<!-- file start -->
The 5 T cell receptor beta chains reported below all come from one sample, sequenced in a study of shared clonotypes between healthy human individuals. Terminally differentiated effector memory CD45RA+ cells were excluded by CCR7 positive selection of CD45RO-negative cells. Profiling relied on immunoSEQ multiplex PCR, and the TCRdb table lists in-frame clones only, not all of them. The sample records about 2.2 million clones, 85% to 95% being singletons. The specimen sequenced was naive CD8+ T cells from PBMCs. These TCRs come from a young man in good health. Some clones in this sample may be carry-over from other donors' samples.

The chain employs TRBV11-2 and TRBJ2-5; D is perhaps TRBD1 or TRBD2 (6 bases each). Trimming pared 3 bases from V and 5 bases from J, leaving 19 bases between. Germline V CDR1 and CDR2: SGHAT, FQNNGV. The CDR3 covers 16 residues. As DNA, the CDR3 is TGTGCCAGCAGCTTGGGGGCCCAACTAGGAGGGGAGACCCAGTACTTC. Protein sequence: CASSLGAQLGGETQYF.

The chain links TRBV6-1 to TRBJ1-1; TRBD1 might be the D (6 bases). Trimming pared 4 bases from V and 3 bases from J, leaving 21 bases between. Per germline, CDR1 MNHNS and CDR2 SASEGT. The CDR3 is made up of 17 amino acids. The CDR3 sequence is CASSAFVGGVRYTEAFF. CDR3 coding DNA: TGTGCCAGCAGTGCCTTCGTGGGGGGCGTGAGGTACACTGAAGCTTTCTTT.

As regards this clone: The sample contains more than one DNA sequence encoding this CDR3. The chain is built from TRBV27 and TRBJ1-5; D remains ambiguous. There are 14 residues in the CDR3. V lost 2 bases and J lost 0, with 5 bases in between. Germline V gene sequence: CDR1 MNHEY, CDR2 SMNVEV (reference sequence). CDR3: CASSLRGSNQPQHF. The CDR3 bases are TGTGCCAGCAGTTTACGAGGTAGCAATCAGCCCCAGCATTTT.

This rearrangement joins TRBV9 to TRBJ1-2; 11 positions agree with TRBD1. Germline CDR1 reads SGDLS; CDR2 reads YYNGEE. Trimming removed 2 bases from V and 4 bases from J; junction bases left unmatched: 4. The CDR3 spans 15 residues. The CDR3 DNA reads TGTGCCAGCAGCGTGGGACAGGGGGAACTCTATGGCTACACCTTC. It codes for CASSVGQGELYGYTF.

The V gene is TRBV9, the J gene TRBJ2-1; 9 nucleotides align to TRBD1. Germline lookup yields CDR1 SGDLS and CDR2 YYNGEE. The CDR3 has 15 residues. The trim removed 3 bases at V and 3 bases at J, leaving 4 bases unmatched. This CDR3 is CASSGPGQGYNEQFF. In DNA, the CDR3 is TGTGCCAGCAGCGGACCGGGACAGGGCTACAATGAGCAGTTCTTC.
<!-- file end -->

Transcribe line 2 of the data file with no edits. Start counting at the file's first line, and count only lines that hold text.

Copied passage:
The chain employs TRBV11-2 and TRBJ2-5; D is perhaps TRBD1 or TRBD2 (6 bases each). Trimming pared 3 bases from V and 5 bases from J, leaving 19 bases between. Germline V CDR1 and CDR2: SGHAT, FQNNGV. The CDR3 covers 16 residues. As DNA, the CDR3 is TGTGCCAGCAGCTTGGGGGCCCAACTAGGAGGGGAGACCCAGTACTTC. Protein sequence: CASSLGAQLGGETQYF.